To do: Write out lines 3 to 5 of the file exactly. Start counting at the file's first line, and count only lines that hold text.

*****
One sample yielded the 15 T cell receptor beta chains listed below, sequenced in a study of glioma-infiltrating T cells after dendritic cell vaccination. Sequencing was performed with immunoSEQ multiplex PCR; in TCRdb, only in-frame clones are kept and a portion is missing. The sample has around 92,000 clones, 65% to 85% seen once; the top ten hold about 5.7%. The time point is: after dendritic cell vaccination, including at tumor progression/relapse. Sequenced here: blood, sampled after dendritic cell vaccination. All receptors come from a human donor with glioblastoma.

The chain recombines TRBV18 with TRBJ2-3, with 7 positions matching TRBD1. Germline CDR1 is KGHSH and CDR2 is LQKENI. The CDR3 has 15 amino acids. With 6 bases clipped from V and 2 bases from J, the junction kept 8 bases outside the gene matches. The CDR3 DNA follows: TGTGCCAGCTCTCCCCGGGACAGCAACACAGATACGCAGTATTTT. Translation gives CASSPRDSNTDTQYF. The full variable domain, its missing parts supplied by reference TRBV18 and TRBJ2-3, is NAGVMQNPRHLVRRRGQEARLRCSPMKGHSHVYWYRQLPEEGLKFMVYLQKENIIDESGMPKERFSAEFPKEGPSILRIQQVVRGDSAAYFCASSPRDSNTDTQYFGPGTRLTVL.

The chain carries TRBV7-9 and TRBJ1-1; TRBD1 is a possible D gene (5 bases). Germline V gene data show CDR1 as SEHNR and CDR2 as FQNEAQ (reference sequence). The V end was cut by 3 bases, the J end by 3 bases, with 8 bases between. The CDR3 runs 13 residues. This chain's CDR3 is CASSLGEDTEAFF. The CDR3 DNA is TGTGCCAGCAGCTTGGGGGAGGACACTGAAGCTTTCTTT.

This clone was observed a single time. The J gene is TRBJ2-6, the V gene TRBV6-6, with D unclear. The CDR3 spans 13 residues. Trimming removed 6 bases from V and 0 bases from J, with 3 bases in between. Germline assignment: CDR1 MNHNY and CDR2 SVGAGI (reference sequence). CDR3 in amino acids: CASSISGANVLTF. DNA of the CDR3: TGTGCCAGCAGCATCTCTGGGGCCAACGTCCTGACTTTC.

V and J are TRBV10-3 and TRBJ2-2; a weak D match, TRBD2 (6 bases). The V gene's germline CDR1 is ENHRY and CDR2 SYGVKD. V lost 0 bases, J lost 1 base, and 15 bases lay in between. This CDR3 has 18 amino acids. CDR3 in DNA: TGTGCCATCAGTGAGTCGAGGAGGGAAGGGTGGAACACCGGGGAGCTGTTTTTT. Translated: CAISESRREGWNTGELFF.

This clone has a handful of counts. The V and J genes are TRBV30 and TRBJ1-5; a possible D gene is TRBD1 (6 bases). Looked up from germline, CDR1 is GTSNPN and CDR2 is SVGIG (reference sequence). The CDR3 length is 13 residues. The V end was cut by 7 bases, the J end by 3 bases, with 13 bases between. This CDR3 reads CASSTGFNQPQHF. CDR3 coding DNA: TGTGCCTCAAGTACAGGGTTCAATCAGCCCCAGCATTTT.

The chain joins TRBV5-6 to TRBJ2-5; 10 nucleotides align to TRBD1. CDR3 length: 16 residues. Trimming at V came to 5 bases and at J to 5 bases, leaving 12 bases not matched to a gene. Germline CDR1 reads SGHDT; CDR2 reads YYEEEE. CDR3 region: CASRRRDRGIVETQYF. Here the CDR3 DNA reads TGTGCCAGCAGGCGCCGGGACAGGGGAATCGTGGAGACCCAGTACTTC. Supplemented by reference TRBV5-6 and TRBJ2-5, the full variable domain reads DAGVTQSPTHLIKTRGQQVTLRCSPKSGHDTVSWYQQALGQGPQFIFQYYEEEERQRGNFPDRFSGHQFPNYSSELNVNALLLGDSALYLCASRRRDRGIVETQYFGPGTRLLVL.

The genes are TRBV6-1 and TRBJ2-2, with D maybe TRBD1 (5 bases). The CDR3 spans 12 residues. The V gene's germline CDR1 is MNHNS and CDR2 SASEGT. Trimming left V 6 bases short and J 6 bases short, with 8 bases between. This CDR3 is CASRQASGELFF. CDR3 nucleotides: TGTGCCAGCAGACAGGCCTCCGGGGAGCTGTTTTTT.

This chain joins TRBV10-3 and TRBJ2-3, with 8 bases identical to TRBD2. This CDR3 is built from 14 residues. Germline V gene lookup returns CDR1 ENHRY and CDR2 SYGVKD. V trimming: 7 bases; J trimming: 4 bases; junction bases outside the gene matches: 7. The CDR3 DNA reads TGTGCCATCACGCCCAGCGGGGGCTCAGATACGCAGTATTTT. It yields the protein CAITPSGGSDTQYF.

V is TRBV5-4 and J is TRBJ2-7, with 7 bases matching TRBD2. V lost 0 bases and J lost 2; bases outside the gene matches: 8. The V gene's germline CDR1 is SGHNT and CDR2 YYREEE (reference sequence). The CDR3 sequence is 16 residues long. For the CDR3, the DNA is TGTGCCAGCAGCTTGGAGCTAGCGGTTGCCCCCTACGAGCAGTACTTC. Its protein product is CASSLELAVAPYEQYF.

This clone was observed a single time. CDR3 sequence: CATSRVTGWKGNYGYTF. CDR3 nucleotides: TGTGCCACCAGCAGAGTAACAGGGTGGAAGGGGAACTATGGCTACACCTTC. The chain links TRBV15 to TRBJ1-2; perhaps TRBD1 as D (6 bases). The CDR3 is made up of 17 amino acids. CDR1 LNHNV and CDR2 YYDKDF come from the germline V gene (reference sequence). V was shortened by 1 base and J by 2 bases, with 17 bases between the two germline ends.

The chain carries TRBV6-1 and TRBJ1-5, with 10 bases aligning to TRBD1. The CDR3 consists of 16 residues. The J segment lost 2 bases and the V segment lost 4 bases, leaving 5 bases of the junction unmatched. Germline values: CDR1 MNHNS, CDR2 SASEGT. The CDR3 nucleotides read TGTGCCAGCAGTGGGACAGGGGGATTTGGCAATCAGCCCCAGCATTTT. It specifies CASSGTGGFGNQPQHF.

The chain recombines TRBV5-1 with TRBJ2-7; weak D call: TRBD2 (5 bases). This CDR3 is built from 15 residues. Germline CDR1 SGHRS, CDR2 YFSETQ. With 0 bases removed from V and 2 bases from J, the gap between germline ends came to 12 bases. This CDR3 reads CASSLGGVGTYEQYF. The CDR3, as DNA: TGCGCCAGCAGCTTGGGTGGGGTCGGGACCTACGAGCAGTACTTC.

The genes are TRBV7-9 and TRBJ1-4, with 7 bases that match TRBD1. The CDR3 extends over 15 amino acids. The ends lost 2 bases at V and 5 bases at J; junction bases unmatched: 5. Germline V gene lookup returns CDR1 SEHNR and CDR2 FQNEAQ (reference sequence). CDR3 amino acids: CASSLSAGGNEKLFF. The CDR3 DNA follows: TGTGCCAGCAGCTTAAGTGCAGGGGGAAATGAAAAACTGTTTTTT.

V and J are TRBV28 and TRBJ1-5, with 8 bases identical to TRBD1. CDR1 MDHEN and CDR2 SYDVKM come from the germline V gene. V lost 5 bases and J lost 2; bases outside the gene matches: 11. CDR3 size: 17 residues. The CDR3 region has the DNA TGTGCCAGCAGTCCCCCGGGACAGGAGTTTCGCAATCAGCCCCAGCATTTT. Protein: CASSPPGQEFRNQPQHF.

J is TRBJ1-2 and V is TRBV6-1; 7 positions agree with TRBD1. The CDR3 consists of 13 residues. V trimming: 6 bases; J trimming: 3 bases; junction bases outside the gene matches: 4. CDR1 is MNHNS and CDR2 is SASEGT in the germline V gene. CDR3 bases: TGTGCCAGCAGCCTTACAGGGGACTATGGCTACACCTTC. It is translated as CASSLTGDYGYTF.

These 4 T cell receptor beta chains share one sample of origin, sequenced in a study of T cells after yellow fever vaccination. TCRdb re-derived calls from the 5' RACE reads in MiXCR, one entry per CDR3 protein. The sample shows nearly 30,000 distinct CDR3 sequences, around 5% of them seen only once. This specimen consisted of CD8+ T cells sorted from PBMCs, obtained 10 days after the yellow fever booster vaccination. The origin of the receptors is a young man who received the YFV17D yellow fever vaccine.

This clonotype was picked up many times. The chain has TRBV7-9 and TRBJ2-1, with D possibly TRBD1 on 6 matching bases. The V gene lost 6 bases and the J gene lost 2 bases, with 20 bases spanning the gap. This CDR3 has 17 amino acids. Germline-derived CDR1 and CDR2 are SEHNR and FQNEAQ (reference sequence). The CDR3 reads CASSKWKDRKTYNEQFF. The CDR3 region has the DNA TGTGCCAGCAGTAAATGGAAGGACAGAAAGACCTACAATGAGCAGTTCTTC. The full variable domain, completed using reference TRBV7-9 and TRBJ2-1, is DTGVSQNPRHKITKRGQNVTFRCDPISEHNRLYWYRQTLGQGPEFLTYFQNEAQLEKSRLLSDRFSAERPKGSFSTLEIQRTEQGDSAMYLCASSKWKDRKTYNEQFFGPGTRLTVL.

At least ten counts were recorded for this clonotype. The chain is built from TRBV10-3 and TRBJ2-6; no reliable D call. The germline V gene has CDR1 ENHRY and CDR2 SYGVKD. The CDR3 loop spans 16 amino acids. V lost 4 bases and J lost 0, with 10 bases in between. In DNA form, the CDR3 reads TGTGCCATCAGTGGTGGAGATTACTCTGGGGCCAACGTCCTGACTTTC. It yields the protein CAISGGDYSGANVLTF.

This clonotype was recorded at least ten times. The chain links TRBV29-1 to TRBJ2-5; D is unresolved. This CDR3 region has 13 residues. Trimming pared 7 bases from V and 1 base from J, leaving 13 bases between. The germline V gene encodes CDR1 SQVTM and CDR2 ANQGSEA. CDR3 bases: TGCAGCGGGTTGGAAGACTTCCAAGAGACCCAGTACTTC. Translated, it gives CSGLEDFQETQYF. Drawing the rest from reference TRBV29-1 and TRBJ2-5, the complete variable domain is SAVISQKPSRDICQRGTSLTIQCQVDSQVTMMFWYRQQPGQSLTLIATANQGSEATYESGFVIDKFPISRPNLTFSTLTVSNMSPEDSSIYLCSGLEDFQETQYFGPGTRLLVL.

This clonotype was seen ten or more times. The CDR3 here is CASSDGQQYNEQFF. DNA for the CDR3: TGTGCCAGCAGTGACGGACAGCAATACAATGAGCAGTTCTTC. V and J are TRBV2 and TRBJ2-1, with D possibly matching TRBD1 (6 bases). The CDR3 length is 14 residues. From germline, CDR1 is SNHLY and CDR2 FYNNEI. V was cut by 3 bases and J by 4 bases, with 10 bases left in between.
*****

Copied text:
The chain carries TRBV7-9 and TRBJ1-1; TRBD1 is a possible D gene (5 bases). Germline V gene data show CDR1 as SEHNR and CDR2 as FQNEAQ (reference sequence). The V end was cut by 3 bases, the J end by 3 bases, with 8 bases between. The CDR3 runs 13 residues. This chain's CDR3 is CASSLGEDTEAFF. The CDR3 DNA is TGTGCCAGCAGCTTGGGGGAGGACACTGAAGCTTTCTTT.

This clone was observed a single time. The J gene is TRBJ2-6, the V gene TRBV6-6, with D unclear. The CDR3 spans 13 residues. Trimming removed 6 bases from V and 0 bases from J, with 3 bases in between. Germline assignment: CDR1 MNHNY and CDR2 SVGAGI (reference sequence). CDR3 in amino acids: CASSISGANVLTF. DNA of the CDR3: TGTGCCAGCAGCATCTCTGGGGCCAACGTCCTGACTTTC.

V and J are TRBV10-3 and TRBJ2-2; a weak D match, TRBD2 (6 bases). The V gene's germline CDR1 is ENHRY and CDR2 SYGVKD. V lost 0 bases, J lost 1 base, and 15 bases lay in between. This CDR3 has 18 amino acids. CDR3 in DNA: TGTGCCATCAGTGAGTCGAGGAGGGAAGGGTGGAACACCGGGGAGCTGTTTTTT. Translated: CAISESRREGWNTGELFF.